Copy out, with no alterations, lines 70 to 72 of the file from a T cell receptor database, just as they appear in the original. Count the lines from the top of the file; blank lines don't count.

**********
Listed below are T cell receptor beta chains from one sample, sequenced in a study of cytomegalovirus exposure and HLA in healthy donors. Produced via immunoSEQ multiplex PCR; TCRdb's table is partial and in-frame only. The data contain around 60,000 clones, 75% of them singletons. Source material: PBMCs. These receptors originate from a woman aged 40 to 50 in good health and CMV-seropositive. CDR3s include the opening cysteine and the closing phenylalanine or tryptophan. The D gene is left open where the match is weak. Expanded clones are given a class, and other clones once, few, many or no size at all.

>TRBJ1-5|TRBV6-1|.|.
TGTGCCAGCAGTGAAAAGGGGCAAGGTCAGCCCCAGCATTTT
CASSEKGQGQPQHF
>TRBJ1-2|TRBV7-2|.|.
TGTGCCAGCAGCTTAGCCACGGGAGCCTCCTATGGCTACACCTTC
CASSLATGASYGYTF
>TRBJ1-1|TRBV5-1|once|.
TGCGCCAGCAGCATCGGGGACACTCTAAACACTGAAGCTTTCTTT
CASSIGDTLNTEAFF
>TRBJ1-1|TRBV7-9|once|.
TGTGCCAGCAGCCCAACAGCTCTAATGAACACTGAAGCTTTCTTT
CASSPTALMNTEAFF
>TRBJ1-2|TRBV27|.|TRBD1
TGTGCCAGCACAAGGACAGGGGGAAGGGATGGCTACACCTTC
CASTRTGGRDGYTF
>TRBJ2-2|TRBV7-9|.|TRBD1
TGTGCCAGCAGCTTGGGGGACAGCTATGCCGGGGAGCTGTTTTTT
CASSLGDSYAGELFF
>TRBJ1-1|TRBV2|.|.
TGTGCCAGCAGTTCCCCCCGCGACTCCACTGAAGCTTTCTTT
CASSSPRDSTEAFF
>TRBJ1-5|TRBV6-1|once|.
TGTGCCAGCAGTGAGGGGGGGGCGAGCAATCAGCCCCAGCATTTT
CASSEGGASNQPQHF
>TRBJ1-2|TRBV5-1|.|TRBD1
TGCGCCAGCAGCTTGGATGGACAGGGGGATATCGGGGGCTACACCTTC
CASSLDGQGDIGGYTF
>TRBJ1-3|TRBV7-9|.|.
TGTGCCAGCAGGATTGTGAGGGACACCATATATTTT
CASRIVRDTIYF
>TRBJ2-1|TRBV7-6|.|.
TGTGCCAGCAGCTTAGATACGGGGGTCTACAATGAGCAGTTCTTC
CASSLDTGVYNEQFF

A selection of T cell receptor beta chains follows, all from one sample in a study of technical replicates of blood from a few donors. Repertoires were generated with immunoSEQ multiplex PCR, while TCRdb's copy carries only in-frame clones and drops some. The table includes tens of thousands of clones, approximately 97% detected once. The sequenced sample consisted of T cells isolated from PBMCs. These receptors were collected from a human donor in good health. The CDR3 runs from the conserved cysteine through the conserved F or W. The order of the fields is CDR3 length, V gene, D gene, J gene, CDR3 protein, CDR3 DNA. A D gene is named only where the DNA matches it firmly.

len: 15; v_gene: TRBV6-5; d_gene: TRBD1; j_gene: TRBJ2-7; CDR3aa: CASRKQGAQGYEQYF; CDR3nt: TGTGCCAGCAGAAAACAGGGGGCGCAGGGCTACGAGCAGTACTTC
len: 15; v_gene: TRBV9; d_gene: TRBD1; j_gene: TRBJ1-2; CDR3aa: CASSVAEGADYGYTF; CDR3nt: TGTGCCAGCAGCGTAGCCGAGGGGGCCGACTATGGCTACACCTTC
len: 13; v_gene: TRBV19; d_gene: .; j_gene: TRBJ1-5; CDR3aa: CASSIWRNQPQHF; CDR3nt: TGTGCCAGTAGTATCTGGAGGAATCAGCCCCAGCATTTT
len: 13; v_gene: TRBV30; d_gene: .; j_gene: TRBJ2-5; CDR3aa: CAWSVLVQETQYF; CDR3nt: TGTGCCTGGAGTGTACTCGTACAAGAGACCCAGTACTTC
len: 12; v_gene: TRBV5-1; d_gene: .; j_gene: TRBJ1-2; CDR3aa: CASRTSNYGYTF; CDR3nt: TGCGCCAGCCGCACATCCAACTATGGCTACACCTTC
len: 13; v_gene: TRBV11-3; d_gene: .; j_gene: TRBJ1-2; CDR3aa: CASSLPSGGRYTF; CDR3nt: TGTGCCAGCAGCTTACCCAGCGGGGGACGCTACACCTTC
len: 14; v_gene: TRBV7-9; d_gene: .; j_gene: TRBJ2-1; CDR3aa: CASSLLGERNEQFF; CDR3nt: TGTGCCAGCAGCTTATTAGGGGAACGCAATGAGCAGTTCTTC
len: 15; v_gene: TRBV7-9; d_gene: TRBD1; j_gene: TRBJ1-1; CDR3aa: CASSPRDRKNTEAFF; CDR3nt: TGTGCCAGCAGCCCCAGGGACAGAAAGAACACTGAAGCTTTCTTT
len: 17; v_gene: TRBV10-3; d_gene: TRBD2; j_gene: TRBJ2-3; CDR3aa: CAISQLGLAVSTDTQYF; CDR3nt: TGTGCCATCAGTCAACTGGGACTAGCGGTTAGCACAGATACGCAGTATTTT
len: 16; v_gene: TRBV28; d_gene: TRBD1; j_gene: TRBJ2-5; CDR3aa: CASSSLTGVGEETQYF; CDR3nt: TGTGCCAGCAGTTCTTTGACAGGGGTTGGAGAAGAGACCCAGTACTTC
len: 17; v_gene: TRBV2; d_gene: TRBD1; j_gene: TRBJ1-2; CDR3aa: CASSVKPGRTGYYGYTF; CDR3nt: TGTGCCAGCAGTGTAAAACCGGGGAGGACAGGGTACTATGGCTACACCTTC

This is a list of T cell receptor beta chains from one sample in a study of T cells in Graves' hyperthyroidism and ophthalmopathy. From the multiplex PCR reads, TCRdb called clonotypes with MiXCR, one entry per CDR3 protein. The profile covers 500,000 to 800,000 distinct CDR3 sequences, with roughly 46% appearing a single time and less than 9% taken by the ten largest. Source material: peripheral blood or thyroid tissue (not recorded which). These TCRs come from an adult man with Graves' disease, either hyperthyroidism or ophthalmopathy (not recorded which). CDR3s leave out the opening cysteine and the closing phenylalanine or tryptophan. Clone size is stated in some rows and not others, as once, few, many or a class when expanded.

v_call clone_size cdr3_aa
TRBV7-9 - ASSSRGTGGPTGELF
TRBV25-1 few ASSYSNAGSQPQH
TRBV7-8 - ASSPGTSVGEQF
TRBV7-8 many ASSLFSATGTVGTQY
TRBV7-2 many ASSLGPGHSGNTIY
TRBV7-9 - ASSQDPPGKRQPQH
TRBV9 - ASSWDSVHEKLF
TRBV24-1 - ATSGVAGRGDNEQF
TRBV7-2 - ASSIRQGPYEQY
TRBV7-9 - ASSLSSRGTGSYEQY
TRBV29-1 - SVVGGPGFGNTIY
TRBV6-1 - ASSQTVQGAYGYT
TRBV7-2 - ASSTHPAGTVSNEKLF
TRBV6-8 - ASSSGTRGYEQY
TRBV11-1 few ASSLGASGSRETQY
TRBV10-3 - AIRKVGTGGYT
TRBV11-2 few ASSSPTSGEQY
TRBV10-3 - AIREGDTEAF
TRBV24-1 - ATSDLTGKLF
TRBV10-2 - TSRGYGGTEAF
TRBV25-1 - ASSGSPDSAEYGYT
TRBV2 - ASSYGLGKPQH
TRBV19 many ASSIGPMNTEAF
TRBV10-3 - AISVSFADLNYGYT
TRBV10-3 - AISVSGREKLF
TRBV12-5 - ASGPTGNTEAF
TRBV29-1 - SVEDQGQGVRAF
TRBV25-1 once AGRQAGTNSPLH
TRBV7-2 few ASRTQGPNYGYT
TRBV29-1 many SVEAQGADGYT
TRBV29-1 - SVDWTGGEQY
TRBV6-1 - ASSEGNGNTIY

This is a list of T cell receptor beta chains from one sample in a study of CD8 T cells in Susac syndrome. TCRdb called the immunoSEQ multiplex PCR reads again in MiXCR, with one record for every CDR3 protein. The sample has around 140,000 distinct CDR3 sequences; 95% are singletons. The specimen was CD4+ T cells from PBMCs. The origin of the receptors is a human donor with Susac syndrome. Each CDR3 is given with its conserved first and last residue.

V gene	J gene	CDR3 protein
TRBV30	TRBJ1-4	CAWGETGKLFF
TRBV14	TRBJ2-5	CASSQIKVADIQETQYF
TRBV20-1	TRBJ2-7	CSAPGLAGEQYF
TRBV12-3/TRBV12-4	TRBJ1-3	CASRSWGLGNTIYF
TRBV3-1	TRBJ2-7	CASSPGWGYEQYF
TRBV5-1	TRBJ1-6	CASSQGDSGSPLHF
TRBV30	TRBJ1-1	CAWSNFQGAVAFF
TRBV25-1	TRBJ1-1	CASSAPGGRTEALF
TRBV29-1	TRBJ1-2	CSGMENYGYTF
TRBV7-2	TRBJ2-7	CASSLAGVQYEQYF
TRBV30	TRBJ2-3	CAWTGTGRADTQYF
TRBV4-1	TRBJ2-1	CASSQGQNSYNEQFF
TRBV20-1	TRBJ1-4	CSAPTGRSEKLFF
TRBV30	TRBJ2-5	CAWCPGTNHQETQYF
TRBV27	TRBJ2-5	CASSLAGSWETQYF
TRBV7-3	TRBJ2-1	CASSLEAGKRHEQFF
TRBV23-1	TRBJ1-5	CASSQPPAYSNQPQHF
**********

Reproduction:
TRBV2 - ASSYGLGKPQH
TRBV19 many ASSIGPMNTEAF
TRBV10-3 - AISVSFADLNYGYT